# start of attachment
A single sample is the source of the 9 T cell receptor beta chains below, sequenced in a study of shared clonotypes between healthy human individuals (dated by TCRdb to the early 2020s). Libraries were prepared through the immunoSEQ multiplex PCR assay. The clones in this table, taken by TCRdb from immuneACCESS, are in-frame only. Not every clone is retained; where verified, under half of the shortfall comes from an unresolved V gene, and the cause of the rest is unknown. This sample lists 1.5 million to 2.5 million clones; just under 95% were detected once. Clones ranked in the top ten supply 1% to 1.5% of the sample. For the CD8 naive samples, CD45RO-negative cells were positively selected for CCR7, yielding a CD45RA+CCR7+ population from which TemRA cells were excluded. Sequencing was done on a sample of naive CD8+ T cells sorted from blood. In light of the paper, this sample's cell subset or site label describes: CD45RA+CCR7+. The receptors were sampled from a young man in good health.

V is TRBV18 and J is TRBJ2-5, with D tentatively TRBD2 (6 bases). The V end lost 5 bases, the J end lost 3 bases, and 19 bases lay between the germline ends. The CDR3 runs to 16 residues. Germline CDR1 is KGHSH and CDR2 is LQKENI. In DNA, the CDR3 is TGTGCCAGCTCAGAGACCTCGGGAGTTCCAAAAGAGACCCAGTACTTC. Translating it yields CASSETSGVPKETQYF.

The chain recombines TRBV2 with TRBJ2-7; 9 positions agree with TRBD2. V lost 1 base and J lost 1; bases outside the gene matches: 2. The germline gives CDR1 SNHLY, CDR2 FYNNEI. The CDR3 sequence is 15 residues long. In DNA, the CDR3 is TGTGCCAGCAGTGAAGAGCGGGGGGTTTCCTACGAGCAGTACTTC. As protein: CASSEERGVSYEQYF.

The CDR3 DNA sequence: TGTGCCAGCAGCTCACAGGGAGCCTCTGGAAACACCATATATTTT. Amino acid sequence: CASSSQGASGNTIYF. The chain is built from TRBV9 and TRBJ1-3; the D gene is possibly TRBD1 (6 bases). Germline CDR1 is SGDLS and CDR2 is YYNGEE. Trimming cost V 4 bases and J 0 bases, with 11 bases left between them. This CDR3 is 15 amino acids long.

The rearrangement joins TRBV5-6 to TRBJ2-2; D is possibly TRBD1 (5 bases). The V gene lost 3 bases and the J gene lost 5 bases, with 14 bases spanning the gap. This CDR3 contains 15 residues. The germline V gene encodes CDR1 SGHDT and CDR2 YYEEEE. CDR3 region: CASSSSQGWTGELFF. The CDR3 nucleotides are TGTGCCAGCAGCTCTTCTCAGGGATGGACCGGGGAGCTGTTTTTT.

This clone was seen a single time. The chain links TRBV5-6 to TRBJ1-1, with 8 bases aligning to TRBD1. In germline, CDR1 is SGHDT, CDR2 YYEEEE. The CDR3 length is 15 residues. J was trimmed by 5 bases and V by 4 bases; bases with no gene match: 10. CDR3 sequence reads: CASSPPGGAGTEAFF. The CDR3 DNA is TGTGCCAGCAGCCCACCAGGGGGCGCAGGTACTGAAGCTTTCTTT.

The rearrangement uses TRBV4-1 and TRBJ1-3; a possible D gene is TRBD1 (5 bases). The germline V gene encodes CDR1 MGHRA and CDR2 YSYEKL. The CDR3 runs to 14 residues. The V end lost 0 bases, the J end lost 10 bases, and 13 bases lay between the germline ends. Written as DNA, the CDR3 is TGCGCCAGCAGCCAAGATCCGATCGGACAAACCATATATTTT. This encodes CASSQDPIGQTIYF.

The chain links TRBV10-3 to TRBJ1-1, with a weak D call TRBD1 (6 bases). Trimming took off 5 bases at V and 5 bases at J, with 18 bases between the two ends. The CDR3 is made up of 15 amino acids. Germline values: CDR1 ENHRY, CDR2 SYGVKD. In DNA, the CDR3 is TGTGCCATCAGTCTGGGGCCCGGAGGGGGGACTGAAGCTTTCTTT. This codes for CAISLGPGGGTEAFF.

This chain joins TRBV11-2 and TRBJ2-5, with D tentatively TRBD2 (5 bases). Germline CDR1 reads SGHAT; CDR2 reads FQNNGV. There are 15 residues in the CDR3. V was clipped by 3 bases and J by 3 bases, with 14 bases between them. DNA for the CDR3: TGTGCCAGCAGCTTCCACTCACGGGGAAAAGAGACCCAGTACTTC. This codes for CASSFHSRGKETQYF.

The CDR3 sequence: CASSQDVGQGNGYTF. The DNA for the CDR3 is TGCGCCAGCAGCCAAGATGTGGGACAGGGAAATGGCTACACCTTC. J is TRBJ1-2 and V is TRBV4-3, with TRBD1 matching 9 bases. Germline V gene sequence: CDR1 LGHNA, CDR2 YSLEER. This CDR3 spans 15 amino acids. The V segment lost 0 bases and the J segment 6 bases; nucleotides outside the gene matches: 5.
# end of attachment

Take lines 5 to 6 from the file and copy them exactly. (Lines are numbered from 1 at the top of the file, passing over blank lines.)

The rearrangement joins TRBV5-6 to TRBJ2-2; D is possibly TRBD1 (5 bases). The V gene lost 3 bases and the J gene lost 5 bases, with 14 bases spanning the gap. This CDR3 contains 15 residues. The germline V gene encodes CDR1 SGHDT and CDR2 YYEEEE. CDR3 region: CASSSSQGWTGELFF. The CDR3 nucleotides are TGTGCCAGCAGCTCTTCTCAGGGATGGACCGGGGAGCTGTTTTTT.

This clone was seen a single time. The chain links TRBV5-6 to TRBJ1-1, with 8 bases aligning to TRBD1. In germline, CDR1 is SGHDT, CDR2 YYEEEE. The CDR3 length is 15 residues. J was trimmed by 5 bases and V by 4 bases; bases with no gene match: 10. CDR3 sequence reads: CASSPPGGAGTEAFF. The CDR3 DNA is TGTGCCAGCAGCCCACCAGGGGGCGCAGGTACTGAAGCTTTCTTT.